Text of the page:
LONDON (Reuters) --An Afghan policeman has shot dead five British soldiers at a checkpoint in southern Afghanistan, the Defense Ministry in London has said.
The men, three from the Grenadier Guards and two from the Royal Military Police, were killed at a police checkpoint at a military compound in Helmand Province on November 3.
"An Afghan national policeman from the checkpoint started firing without warning before anyone could really respond," a Defense Ministry spokesman said. "Every effort is being put into hunting him down."
A British military spokesman in Kabul said the gunman may have been working with another man and the British Royal Military Police and the Afghan National Directorate of Security were investigating.
Prime Minister Gordon Brown said the whole country would mourn the loss of the soldiers.
"The death of five brave soldiers in a single incident is a terrible loss. My thoughts, condolences, and sympathies go to their families, loved ones, and colleagues," Brown said.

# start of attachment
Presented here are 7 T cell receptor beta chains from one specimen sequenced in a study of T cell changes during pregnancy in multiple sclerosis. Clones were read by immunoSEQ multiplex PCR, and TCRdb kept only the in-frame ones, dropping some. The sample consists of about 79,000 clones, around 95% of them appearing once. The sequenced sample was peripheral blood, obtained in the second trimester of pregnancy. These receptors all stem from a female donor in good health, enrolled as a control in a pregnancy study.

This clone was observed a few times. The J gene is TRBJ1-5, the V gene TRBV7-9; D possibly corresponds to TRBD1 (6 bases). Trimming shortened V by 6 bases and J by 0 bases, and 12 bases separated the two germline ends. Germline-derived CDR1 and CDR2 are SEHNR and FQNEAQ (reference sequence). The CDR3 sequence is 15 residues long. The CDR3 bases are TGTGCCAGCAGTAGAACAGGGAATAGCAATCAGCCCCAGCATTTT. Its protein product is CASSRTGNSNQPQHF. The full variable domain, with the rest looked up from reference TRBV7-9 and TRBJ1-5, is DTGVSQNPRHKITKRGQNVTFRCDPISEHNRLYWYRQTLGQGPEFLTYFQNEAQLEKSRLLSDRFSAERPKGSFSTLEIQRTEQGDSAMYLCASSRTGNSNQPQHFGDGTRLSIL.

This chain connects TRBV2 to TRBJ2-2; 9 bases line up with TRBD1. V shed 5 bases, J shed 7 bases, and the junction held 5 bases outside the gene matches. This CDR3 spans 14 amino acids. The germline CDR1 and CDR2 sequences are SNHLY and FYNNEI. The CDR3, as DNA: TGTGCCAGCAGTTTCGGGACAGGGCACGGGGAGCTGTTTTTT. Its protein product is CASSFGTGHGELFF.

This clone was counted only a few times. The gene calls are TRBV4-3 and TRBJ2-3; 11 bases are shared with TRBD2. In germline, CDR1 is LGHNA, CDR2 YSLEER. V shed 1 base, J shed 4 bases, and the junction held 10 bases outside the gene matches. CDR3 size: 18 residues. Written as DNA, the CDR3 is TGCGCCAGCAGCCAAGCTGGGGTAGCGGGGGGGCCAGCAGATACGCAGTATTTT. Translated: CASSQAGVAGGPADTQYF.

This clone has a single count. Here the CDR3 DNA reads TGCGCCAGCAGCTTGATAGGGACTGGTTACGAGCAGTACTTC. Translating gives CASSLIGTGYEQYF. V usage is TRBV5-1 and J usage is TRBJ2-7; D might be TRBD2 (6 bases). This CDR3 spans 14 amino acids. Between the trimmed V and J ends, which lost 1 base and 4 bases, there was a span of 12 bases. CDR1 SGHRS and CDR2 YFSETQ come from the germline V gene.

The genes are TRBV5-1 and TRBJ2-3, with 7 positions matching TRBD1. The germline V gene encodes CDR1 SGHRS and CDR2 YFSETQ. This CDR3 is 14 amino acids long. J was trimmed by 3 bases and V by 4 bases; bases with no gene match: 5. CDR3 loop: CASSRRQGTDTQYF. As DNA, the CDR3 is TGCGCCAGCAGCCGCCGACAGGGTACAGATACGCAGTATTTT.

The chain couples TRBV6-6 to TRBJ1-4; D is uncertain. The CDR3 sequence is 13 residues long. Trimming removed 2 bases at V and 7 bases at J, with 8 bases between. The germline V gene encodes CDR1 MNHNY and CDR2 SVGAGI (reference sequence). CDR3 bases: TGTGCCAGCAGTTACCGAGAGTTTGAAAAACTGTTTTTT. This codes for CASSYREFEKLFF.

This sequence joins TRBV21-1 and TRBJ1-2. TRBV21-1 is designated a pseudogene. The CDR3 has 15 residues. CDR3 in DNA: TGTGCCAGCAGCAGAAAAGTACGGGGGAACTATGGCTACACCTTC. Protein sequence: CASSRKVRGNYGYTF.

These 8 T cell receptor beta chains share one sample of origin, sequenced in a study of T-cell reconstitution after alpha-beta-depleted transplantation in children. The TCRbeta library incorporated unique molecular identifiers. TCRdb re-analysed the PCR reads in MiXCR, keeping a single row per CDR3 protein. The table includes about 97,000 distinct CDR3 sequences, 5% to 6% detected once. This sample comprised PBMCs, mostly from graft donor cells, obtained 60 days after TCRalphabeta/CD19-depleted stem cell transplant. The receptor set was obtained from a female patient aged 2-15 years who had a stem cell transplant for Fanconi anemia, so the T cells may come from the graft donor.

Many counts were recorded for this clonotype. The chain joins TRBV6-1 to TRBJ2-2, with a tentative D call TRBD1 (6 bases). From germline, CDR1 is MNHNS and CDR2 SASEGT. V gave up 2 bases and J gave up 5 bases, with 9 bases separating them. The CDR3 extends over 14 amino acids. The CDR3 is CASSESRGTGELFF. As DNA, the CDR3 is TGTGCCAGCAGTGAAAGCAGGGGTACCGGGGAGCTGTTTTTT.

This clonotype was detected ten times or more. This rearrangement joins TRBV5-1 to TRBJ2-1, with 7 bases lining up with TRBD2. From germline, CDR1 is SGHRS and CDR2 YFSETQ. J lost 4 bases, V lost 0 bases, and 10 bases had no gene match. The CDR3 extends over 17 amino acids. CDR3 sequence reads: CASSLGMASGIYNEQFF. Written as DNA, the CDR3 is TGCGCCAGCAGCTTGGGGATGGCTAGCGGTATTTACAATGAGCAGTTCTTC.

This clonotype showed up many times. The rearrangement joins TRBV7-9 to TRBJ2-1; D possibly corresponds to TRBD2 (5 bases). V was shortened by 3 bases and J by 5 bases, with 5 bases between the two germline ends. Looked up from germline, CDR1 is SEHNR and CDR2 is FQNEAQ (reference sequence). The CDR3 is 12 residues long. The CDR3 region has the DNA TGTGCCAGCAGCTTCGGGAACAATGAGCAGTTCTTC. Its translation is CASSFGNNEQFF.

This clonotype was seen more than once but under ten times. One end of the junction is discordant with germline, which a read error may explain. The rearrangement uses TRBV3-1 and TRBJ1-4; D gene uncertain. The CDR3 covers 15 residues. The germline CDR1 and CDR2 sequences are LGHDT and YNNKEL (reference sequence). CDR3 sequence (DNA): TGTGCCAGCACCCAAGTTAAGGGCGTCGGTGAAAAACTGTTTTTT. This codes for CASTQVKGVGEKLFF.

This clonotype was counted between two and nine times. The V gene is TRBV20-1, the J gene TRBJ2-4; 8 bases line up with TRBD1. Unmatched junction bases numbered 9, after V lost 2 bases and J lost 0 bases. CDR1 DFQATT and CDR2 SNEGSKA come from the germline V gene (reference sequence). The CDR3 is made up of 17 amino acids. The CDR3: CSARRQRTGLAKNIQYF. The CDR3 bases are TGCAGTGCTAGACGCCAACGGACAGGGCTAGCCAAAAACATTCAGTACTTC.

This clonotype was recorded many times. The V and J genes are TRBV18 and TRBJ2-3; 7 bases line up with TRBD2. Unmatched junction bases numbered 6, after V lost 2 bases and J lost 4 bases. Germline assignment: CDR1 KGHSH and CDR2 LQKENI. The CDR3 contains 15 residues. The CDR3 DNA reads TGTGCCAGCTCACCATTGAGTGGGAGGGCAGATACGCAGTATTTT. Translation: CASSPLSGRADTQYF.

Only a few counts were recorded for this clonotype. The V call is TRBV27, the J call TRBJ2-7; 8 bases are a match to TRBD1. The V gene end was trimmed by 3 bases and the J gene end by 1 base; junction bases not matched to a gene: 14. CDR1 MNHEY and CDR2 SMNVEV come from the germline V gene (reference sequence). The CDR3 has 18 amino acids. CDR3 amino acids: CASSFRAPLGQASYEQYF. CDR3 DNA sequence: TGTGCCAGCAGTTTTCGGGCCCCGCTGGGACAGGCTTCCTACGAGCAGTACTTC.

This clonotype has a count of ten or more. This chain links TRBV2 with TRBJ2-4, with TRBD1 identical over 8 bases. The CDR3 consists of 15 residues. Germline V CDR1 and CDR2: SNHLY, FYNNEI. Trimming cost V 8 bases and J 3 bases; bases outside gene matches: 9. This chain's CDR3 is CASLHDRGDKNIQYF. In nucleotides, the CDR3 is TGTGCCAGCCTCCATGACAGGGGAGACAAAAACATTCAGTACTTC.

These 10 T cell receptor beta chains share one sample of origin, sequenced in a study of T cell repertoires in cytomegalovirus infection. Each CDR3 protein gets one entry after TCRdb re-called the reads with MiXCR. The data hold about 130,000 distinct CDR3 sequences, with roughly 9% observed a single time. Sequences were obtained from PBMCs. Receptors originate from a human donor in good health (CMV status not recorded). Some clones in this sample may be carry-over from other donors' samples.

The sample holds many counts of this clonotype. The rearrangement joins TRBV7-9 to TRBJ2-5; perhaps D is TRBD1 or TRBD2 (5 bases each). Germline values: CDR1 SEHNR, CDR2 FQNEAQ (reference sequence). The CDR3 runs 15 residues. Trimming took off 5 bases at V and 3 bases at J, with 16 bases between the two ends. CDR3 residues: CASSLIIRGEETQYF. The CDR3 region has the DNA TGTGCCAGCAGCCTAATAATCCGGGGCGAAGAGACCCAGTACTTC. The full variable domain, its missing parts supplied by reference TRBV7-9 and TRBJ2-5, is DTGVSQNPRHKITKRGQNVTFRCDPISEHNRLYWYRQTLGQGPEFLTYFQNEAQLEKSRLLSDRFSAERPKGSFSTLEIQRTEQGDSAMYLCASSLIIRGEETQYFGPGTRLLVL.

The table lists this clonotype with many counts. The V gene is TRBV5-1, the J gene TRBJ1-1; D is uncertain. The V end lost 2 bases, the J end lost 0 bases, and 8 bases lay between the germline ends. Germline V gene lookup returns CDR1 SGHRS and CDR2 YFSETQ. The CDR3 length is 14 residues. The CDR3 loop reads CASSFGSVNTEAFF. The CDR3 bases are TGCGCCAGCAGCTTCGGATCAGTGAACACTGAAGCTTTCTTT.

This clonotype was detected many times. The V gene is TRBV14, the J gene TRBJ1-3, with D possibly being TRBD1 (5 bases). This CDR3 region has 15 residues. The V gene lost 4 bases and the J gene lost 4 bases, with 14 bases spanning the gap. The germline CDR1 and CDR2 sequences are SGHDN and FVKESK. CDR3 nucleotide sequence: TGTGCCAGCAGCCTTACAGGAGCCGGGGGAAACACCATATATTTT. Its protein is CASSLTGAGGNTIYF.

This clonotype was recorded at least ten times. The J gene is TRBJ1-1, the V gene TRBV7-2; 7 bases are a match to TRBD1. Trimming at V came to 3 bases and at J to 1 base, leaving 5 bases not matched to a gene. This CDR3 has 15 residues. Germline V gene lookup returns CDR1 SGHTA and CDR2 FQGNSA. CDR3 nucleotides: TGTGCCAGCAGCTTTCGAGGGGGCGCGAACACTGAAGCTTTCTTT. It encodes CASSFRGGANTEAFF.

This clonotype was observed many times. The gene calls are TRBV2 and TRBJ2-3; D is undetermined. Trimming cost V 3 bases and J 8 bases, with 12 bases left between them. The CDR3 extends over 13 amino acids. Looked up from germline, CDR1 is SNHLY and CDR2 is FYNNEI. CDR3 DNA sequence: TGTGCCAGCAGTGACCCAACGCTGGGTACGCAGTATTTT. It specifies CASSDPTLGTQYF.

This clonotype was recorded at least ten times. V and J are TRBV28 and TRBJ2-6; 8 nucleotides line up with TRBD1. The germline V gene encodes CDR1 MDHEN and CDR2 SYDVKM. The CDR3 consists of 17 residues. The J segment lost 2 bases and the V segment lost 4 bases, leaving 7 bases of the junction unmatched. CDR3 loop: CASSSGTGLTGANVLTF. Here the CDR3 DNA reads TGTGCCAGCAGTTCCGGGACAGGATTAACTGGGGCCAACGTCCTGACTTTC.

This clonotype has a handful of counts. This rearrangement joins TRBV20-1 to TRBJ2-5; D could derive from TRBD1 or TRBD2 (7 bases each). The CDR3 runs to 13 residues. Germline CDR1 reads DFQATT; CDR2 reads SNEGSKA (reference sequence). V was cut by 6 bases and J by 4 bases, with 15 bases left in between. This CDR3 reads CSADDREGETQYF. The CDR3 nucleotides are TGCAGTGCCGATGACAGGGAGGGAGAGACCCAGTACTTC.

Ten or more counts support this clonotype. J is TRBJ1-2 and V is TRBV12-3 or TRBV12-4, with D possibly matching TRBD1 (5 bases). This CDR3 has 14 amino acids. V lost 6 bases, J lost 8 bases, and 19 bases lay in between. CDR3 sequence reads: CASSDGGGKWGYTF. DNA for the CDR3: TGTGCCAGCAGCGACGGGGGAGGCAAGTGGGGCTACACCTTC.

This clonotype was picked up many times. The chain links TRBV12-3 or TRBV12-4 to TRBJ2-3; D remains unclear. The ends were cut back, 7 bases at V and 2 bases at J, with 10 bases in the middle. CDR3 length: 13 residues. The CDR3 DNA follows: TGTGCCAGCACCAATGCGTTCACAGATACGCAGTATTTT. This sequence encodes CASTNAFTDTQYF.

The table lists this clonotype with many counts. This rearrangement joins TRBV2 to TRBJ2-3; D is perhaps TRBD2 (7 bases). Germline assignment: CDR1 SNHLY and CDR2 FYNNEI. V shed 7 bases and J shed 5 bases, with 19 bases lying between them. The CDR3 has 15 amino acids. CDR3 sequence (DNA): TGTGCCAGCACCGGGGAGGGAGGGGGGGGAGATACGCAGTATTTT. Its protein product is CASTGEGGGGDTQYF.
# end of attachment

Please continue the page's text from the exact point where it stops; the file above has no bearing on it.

"They fought to make Afghanistan more secure, but above all to make Britain safer from the terrorism and extremism which continues to threaten us from the border areas of Afghanistan and Pakistan."
Afghan election officials cancelled a presidential runoff election on November 2 after Afghan President Hamid Karzai's rival, former Foreign Minister Abdullah Abdullah, withdrew citing serious concerns about the election.
"It is my highest priority to ensure our heroic troops have the best possible support and equipment -- and the right strategy, backed by our international partners, and by a new Afghan government ready to play its part in confronting the challenges Afghanistan faces," Brown added in his statement.